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Funeral directors bury emergency calls

By Don Hohler • Jul 24, 2019 at 12:00 PM

What the directors of the two local funeral homes, Heaston-Hile and Kubach-Smith, had threatened to do for months, will become reality at noon on Oct. 18, 1969. They will no longer run emergency calls.

In a letter to council, more directly to Service Director Bill Mount, James Hile forced city council to hire one of five private companies. He explained the two funeral homes asked to be relieved of their duties back in June but for the good of the city, stayed on and answered emergency calls, most of them traffic accidents.

Mount assured the directors and council that he would start meeting immediately with the five companies.

Proposals to fund the private service range from $50,000 to $85,000 annually. A tax supported service is expected to cost between $85,000 and $94,000.

Battles wins title

Mike Battles downed the defending city golf champion Jim Widman, 5 & 3 in the Elks Club Labor Day finals. It was his fourth career title. Widman advanced to the finals by turning back Bob Rehark. Battles got there be beating Chuck Peckham, Jr.

Dutch Theisen needed sudden death, making birdie on the first extra hole. to defeat Aimo Maunus for the A flight title.

Don Benedict won B, Jim Mieseler took C and John Wyatt D.

In the ladies finals, Mrs. Delmar Smith won the title. Mrs. Bud Brady won A and Mrs. Reese Lawyer C.

Mike Rehark, a 17-year-old senior at Norwalk High, won the junior title while 15-year-old Jane Silcox bested 12-year-old Betsy Downer in the junior girls division.

Clean the creek

Elm Street resident, Mrs. Curt Klein, wants Norwalk Creek to be cleaned out and that includes the refuse that citizens have deposited illegally as well as the trees that have clogged the waterway for years. She said her father improved the flow of water on two bends some 21 years ago and nothing has been touched since.

Another Elm Street resident, Pete Larrow, sided with Mrs. Kline, telling Bill Mount to use the $60,000 appropriated by the Corps of Engineers and get the job done.

Elm Street residents suffered huge losses when the reservoir broke on the morning of July 5.

Ringholz-Meyers wins title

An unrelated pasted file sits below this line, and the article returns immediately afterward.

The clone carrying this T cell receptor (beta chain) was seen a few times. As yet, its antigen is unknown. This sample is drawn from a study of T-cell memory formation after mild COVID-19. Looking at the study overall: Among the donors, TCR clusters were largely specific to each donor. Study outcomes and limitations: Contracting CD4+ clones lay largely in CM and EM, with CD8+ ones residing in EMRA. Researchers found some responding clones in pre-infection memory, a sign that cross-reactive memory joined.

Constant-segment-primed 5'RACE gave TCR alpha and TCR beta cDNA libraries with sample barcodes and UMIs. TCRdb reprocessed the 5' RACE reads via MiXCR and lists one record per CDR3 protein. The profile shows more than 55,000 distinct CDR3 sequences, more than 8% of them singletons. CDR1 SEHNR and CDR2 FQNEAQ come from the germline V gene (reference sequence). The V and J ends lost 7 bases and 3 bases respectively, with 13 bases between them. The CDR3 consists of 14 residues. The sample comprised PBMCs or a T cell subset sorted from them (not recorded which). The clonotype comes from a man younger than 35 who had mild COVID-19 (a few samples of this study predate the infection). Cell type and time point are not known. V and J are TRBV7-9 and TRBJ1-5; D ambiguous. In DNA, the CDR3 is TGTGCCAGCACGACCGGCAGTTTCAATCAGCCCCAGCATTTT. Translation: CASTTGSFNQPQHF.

In ladies softball, no one was better than the Ringholz-Meyers team. The gals who made it happen included Sheryl Gross, Janet McGuckin, Michele Mushett, Connie Hertenstein, Jane Meyer, Judy Didion, Debi Schaffer, Patty Reed, Mary Beth Meyers, Laurie Missler, Margaret Ruffing, Mary Ann Hug, Cindy Boose, Nancy Hillman and Coach Joan Schaffer.

The second-best team in the league was sponsored by Holman Jewelers. Becky Keefer, Janet Seitz, Mary Widman, Linda Arlin, Chris Wilde, Debi Ballard, Joyce Seitz, Cherie Childs, Angie Smith, Sue Endsley, Michelle Manayak, Patty Arlin, Diane Elmer, Celeste Hipp and Laurie Bartow made up that team.

Sheppard want people to forget

Dr. Sam Sheppard told reporters he did his 10 years in the Ohio Pen for something he didn’t do (kill his wife in their Bay Village home) so get off his case. He is now a professional wrestler and has taken to the mat seven times around the state, wrestling as a tag team partner with George Strickland (whoever he was?).

Sheppard, 45, also opened an osteopathy office in Columbus since he was released from prison. He is said to be “wrestling on the side.”

Greg Russell wins batting title

League president Clyde Hughes presented the top batting average trophy to Greg Russell after the latter hit .335 to lead the Junior Division. Some 500 players, parents and officials were on hand for the presentations at the VFW club.

League president Clyde Hughes presented a trophy to Gordon Schaechterle, the manager of the Huron County Bank team for their sportsmanship.

Muni tax brought back

Finance Committee Chairman Allen Hakes announced the controversial city income tax will be resurrected starting Oct. 7. The reason was that he foresaw a deficit of $38,000 in the red at year’s end. The reason — repair for damage from the July 5 reservoir break.

Two things are a certainty

No. 1 is taxes. No. 2 is that Bill Lund is going to have a milking Holstein-Friesian in the winners circle at the Huron County Fair. His dairy cow was named grand champion of both the Junior Fair and the Open Class, identical titles of last year when she also won Grand Champion at the State Fair and reached Junior Fair All-American status.